Microsoft, US Govt’s $.73Billion Investment Is A Vote Of Confidences In Nigeria – BMO

Microsoft’s decision to set up a $200m engineering hub in Nigeria is a major vote of confidence in the country under President Muhammadu Buhari.
According to the Buhari Media Organisation  (BMO) in a statement signed by its Chairman Niyi Akinsiju and Secretary Cassidy Madueke, this development, alongside the $537m investment by the United States of America in a new consulate office, shows that Nigeria is indeed the place to be for Foreign Direct Investment (FDI)
“News that Microsoft and the US government are investing $737m in physical structures in Nigeria is nothing but a major vote of confidence in the country.
“It also clearly shows that the country remains the place to be for investment and a confirmation that a lot is happening on President Buhari’s watch to make Nigeria more attractive for foreign investments.
“For the avoidance of doubt, Microsoft’s Africa Development Centre is the American company’s first engineering hub in Africa and is expected to train five million citizens and provide 27,000 jobs over the next three years.
“It is a reflection of the hard work of the Buhari administration through its ‘Ease of Doing Business’ Initiative which is opening up the country for more foreign entities to come into the country”, the statement added.
BMO also used the opportunity to take potshots at the opposition Peoples Democratic Party (PDP) for its penchant for demarketing the country.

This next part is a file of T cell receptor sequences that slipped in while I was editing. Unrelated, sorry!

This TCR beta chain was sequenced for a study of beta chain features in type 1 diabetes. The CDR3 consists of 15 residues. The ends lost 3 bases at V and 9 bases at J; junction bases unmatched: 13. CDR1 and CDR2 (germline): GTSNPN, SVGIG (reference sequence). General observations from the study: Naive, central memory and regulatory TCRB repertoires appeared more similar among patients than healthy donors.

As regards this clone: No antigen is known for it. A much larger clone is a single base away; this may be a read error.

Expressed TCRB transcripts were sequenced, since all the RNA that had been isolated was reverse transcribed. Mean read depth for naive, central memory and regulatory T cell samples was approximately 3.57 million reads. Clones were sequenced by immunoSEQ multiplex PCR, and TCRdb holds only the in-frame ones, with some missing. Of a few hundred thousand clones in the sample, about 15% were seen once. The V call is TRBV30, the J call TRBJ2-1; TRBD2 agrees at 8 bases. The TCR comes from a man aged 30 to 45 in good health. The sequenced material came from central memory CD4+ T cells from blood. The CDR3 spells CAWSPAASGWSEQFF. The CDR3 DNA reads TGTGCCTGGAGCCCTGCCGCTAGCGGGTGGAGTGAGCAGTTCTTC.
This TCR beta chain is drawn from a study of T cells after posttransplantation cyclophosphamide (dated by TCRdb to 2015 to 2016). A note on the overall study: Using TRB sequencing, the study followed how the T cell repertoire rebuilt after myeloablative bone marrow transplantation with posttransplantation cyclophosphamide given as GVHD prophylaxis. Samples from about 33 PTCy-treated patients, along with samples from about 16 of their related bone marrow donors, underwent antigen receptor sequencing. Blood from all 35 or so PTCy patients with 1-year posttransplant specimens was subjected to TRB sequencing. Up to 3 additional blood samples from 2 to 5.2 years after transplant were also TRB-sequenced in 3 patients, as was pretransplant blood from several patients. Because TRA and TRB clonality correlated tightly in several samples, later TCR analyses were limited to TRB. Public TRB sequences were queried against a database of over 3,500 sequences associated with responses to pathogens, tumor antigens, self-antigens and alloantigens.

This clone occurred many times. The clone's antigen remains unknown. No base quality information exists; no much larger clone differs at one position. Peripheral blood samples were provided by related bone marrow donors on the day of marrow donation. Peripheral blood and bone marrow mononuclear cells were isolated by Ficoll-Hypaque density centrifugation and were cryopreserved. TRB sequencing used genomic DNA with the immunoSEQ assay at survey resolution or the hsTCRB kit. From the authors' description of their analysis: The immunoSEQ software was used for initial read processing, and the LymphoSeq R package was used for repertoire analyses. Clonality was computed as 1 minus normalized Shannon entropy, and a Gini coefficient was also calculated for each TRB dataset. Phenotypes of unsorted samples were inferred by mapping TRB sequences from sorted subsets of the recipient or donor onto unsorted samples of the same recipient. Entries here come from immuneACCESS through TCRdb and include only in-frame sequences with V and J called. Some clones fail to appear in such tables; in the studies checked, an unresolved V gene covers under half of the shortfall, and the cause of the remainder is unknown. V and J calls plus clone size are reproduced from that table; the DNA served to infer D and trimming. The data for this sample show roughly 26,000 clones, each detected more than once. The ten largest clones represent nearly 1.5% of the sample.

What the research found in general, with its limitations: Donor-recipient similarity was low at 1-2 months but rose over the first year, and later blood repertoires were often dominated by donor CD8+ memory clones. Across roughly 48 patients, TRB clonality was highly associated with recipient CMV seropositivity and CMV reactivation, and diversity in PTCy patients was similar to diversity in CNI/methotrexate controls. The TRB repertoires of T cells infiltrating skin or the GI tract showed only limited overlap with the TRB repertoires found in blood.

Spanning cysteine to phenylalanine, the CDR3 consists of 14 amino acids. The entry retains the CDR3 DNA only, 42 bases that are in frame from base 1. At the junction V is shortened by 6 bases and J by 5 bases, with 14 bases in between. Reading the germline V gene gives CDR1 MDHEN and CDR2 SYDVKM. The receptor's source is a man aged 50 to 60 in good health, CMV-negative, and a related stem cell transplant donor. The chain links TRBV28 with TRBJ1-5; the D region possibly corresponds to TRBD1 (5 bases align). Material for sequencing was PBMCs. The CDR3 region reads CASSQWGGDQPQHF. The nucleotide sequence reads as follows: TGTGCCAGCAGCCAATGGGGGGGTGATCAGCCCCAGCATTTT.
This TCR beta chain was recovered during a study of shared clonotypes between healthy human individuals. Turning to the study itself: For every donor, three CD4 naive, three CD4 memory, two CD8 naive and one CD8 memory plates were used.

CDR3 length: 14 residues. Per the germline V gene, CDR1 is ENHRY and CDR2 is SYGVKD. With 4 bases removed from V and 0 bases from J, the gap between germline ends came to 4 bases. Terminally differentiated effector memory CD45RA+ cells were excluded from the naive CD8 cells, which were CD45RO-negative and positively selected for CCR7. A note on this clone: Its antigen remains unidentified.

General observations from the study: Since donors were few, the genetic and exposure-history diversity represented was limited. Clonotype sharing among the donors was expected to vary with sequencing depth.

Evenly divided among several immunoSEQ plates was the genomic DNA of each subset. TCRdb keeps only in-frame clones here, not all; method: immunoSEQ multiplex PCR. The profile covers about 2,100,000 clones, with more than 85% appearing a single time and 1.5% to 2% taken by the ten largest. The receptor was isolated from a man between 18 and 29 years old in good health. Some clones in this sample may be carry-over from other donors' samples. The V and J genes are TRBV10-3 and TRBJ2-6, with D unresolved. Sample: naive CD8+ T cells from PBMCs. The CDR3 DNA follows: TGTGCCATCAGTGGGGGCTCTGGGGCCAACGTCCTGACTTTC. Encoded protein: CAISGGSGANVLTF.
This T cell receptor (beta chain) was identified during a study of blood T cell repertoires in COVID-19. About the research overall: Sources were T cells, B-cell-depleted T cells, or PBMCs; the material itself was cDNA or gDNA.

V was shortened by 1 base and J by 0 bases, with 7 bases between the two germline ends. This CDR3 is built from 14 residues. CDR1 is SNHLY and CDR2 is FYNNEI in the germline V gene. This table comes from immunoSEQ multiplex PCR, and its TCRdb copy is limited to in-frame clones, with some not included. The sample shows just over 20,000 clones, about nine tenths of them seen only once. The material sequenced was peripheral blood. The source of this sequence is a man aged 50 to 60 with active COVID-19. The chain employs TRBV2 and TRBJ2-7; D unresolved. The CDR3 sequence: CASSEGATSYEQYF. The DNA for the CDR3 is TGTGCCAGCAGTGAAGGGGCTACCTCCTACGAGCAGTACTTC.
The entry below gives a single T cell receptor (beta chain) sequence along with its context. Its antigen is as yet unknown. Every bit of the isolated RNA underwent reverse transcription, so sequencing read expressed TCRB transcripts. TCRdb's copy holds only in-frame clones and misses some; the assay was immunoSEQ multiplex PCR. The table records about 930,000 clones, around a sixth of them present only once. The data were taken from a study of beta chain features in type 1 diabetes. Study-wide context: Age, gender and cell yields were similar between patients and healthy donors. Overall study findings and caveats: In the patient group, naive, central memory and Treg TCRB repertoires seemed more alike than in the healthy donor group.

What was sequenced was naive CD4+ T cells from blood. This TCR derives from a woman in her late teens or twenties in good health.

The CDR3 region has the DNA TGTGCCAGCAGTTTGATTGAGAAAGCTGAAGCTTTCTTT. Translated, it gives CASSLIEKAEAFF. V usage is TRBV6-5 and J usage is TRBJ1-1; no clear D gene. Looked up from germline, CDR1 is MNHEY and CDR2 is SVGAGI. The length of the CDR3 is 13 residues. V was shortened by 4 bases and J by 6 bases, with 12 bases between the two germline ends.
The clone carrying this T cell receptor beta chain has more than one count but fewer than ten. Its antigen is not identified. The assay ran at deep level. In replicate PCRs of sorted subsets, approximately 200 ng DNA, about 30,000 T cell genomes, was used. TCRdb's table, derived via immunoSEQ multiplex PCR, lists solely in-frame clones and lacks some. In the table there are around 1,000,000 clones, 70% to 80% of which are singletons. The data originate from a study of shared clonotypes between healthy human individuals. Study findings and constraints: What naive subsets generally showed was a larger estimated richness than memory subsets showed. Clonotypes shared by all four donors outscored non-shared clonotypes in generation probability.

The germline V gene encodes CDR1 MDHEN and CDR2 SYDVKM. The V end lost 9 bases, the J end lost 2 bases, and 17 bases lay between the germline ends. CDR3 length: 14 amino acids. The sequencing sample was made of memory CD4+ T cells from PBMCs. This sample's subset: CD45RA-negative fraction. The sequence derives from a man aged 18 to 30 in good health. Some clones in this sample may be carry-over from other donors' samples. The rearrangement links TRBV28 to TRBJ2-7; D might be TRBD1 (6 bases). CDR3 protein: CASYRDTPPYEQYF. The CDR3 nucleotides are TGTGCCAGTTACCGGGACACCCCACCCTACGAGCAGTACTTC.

“Only recently, PDP mindlessly described the country as a failed state under Buhari, but these two major investments are a rebuff of efforts by the opposition and other naysayers to tarnish the country’s image.
“Yes we know that there are challenges but it is gratifying that the US is clear-minded enough to appreciate what the Buhari administration is doing to the extent of choosing Nigeria as the site of its largest diplomatic building complex in the world.
“We make bold to say that if the country is a failed state or under the threat of failing, the US would never consider a physical investment of more than half a billion dollars that would take seven years to come to reality.
“It is also interesting to know that the two projects will massively boost the local economy in terms of direct and indirect jobs, with the US consulate alone employing 2,500 Nigerians in different roles as well as putting $95m in the economy, according to the US authorities.
“We have always known that the negativity that is being championed in the country is a political contrivance to undermine the good works of the Buhari administration, but we are glad that the international community knows far more than opposition elements and their allies”.
The group also reaffirmed its belief that President Buhari would leave the country in. better shape than he met it in 2015.
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